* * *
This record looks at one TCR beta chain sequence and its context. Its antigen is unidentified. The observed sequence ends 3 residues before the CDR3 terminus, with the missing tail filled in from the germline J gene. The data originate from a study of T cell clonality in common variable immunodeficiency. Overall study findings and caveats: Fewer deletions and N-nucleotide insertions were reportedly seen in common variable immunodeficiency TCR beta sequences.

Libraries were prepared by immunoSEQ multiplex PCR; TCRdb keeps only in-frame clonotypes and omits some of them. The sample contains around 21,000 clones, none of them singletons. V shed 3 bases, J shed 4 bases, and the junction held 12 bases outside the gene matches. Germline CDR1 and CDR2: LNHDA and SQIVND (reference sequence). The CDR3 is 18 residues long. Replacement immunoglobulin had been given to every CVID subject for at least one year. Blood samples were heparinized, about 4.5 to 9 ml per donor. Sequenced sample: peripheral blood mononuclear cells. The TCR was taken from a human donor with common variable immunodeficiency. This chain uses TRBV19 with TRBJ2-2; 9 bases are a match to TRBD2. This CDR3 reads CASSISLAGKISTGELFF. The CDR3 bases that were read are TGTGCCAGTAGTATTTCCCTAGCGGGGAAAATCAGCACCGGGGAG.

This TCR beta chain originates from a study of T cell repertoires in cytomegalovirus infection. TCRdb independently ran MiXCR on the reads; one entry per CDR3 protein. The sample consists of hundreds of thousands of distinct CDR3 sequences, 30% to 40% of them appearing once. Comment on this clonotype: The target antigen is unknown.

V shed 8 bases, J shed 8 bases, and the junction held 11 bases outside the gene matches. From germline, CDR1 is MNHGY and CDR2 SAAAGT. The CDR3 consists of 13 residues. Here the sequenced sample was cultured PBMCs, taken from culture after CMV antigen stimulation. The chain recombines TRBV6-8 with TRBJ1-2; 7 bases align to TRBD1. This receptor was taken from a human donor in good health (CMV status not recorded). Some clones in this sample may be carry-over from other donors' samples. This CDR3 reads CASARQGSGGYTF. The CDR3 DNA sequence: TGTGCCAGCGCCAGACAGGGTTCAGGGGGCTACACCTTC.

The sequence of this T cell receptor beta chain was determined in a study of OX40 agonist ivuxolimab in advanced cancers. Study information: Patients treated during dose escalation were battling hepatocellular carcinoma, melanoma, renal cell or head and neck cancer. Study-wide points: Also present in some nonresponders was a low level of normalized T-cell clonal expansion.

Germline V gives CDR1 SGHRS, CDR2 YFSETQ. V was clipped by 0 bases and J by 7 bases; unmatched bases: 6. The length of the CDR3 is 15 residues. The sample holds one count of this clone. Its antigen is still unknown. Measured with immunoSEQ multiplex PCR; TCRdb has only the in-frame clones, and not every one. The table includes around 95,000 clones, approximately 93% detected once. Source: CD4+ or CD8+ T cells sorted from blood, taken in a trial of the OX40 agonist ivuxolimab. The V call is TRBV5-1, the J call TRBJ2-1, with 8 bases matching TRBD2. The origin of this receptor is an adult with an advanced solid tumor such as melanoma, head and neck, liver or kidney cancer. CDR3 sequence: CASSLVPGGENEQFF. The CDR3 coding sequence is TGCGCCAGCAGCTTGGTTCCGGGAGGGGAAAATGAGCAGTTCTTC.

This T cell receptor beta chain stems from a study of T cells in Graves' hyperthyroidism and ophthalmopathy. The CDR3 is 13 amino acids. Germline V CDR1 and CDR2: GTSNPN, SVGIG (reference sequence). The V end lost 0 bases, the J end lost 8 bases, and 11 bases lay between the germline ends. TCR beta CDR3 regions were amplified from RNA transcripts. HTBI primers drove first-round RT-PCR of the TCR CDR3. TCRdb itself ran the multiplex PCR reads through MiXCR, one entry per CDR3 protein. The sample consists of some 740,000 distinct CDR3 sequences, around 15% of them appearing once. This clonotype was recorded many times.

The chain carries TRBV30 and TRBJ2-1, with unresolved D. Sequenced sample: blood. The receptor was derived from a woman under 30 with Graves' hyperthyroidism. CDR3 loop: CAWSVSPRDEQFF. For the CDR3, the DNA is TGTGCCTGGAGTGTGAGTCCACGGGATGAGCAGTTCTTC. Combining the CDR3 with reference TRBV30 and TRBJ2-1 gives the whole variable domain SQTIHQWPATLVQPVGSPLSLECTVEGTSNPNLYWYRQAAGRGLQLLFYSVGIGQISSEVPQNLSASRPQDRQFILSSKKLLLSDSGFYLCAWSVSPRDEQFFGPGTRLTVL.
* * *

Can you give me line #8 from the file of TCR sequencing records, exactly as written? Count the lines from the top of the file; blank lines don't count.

The chain carries TRBV30 and TRBJ2-1, with unresolved D. Sequenced sample: blood. The receptor was derived from a woman under 30 with Graves' hyperthyroidism. CDR3 loop: CAWSVSPRDEQFF. For the CDR3, the DNA is TGTGCCTGGAGTGTGAGTCCACGGGATGAGCAGTTCTTC. Combining the CDR3 with reference TRBV30 and TRBJ2-1 gives the whole variable domain SQTIHQWPATLVQPVGSPLSLECTVEGTSNPNLYWYRQAAGRGLQLLFYSVGIGQISSEVPQNLSASRPQDRQFILSSKKLLLSDSGFYLCAWSVSPRDEQFFGPGTRLTVL.